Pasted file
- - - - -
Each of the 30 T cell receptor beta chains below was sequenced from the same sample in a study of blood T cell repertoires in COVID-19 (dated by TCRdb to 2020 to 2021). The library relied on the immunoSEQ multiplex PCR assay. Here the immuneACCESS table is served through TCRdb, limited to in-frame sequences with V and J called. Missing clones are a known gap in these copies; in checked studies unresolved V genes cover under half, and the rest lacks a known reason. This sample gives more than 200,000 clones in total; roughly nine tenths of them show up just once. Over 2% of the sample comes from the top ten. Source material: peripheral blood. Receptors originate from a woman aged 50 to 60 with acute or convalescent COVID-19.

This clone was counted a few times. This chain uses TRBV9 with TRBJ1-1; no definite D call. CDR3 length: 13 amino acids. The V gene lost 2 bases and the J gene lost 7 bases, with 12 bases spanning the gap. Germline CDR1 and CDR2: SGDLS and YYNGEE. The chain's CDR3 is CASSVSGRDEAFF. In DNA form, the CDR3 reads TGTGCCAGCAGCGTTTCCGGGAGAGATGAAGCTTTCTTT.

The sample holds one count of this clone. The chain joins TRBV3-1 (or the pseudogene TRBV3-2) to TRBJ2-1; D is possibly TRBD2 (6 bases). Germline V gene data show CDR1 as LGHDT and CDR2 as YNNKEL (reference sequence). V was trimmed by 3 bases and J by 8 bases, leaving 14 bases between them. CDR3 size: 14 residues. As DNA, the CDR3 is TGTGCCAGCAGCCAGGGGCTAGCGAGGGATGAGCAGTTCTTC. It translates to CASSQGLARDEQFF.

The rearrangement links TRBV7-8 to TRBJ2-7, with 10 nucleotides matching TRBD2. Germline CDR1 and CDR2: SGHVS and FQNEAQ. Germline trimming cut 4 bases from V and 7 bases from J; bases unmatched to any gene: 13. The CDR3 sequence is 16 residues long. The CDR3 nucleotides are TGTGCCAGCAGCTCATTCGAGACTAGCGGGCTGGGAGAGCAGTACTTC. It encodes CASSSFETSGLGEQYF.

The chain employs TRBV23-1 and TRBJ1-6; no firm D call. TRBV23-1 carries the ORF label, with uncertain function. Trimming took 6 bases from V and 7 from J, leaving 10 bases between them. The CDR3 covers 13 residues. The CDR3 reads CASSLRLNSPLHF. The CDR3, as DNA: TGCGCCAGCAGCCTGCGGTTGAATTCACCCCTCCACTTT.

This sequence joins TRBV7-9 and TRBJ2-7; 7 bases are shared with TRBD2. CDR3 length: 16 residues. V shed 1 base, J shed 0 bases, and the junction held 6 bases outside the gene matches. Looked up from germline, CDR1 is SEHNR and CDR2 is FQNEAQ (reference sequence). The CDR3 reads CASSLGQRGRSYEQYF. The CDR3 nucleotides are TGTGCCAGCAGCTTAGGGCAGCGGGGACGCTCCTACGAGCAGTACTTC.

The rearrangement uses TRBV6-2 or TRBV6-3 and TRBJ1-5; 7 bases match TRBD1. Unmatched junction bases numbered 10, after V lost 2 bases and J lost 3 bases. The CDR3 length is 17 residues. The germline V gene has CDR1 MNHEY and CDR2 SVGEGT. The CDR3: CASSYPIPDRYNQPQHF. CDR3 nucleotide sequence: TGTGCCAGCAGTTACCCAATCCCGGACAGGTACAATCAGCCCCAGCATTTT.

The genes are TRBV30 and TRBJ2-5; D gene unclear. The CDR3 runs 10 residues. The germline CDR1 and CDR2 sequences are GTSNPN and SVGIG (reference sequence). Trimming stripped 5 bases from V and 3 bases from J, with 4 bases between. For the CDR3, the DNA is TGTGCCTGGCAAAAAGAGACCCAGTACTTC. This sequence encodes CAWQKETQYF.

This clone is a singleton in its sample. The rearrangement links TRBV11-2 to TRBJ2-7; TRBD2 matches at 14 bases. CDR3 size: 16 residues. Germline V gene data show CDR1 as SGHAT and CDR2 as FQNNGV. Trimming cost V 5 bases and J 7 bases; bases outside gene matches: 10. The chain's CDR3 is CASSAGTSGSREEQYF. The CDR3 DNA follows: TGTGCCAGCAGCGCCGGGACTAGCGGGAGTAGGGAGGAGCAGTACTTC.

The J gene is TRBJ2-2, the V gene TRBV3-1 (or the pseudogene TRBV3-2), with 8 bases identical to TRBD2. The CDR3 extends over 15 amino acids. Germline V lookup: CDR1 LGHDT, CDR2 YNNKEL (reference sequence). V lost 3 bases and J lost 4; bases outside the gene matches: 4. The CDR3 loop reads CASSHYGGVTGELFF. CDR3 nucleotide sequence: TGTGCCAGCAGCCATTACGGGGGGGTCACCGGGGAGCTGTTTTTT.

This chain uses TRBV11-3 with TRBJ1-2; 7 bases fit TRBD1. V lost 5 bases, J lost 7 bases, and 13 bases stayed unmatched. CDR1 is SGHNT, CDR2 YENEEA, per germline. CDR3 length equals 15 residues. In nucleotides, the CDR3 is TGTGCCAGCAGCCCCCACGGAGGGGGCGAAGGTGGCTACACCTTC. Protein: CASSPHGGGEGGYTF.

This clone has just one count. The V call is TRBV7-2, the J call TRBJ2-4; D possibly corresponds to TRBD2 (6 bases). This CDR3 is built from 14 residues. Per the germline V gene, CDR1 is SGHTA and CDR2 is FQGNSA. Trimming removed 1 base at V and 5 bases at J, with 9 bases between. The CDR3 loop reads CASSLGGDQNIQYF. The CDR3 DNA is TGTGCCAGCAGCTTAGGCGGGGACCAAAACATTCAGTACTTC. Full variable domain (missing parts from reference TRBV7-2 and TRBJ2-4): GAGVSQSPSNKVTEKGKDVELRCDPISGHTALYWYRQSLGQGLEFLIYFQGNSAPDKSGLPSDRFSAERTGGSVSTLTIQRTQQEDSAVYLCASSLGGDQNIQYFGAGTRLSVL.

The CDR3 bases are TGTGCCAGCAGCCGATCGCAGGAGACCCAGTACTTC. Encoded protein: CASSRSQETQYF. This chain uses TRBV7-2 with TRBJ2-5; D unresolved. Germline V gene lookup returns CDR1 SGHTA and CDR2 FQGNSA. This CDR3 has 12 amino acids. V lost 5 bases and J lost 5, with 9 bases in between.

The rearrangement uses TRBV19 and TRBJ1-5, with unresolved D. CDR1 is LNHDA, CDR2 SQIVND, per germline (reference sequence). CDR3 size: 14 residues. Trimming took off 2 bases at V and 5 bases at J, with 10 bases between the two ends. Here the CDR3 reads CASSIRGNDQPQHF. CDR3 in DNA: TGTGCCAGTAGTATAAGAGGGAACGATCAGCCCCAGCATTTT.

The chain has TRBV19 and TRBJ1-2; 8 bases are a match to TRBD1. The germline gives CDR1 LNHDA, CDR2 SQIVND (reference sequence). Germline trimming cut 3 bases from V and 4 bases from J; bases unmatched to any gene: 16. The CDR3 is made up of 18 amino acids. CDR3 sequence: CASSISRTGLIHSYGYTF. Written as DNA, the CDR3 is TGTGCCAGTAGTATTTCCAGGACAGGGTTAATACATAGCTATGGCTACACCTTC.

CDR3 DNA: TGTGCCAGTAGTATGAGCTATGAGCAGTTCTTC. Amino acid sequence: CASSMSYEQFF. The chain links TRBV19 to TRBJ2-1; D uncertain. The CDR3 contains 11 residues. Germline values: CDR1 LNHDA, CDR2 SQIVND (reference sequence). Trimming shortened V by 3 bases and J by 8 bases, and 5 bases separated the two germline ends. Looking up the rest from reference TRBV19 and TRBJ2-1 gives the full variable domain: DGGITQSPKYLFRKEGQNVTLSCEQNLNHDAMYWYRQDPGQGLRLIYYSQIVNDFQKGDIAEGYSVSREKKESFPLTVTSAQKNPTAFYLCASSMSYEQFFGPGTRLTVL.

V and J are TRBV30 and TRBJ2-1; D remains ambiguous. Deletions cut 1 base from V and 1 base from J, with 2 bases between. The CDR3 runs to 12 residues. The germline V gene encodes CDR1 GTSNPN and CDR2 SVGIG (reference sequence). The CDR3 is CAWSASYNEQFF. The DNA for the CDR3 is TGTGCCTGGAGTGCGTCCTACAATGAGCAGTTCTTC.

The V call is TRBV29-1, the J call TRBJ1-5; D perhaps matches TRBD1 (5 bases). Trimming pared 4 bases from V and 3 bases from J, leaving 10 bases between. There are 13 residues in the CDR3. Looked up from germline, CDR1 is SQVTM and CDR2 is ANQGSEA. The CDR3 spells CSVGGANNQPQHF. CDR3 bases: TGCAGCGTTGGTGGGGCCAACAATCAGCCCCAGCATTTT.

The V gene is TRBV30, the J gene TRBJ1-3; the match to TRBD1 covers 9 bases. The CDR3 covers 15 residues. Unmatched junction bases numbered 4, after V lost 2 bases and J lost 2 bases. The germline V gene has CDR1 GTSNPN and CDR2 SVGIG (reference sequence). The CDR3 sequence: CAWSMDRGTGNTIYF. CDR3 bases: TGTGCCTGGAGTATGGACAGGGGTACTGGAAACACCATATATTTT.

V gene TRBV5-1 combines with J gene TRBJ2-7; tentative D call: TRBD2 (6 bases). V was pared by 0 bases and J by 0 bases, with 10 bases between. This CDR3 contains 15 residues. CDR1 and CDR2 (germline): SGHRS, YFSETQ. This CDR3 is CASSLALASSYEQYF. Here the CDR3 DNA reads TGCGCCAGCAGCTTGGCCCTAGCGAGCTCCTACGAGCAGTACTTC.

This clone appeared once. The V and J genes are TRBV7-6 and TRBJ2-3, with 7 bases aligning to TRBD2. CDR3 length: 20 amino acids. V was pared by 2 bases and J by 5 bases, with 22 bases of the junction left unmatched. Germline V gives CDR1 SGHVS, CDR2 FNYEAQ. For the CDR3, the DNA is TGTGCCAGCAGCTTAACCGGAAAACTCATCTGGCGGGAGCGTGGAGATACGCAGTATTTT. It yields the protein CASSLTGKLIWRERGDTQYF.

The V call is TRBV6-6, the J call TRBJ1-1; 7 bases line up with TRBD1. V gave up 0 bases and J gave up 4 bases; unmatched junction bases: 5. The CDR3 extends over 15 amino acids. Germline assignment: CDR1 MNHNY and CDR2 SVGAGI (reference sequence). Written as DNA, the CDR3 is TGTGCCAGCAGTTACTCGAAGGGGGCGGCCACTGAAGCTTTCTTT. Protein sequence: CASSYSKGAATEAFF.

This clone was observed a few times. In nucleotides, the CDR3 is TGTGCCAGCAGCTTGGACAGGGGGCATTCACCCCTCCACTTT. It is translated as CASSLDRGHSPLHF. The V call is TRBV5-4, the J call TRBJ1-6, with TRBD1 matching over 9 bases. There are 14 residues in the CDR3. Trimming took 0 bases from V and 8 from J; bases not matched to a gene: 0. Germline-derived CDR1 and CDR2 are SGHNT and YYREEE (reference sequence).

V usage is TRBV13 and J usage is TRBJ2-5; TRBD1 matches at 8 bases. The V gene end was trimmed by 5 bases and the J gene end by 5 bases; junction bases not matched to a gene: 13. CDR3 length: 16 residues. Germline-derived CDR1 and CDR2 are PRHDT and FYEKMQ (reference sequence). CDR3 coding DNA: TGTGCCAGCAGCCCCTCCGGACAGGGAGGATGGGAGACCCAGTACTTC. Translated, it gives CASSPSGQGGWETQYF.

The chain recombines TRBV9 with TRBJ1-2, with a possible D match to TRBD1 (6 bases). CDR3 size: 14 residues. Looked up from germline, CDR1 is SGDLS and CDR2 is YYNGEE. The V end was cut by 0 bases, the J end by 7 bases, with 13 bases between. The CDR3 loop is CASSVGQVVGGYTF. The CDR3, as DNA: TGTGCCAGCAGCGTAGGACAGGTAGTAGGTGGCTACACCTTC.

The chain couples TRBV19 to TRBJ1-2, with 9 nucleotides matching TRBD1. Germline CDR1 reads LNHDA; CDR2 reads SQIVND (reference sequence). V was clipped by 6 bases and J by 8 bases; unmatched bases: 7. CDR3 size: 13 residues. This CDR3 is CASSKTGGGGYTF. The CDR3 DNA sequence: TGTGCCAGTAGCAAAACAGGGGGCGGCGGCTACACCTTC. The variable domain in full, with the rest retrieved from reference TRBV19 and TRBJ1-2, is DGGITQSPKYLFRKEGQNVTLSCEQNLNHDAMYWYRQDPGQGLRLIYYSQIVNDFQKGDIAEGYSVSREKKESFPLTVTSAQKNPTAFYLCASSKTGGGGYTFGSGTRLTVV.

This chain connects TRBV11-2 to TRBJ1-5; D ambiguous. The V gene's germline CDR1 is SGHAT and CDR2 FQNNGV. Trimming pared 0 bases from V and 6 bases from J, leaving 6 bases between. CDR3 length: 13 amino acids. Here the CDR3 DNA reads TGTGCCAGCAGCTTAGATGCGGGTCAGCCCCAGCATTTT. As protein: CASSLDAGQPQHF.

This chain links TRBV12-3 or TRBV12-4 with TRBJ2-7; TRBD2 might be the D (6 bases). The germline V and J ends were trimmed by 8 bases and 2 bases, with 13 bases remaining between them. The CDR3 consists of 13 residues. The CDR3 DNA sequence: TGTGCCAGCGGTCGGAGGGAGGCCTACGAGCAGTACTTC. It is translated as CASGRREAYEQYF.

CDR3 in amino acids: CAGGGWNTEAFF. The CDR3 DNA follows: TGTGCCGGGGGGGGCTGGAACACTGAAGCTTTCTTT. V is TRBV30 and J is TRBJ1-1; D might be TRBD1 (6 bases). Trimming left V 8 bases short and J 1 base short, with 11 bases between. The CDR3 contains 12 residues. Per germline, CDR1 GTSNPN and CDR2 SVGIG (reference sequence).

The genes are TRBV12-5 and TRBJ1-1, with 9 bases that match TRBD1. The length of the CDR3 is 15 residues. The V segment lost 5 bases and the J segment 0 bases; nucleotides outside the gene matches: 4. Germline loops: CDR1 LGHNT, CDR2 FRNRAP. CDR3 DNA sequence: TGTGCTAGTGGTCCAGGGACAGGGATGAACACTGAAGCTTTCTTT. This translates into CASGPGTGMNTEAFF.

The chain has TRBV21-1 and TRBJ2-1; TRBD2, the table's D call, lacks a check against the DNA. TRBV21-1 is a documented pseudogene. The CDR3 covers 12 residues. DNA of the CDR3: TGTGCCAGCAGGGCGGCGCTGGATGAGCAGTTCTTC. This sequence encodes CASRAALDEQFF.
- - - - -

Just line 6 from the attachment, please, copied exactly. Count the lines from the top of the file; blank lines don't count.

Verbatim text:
This sequence joins TRBV7-9 and TRBJ2-7; 7 bases are shared with TRBD2. CDR3 length: 16 residues. V shed 1 base, J shed 0 bases, and the junction held 6 bases outside the gene matches. Looked up from germline, CDR1 is SEHNR and CDR2 is FQNEAQ (reference sequence). The CDR3 reads CASSLGQRGRSYEQYF. The CDR3 nucleotides are TGTGCCAGCAGCTTAGGGCAGCGGGGACGCTCCTACGAGCAGTACTTC.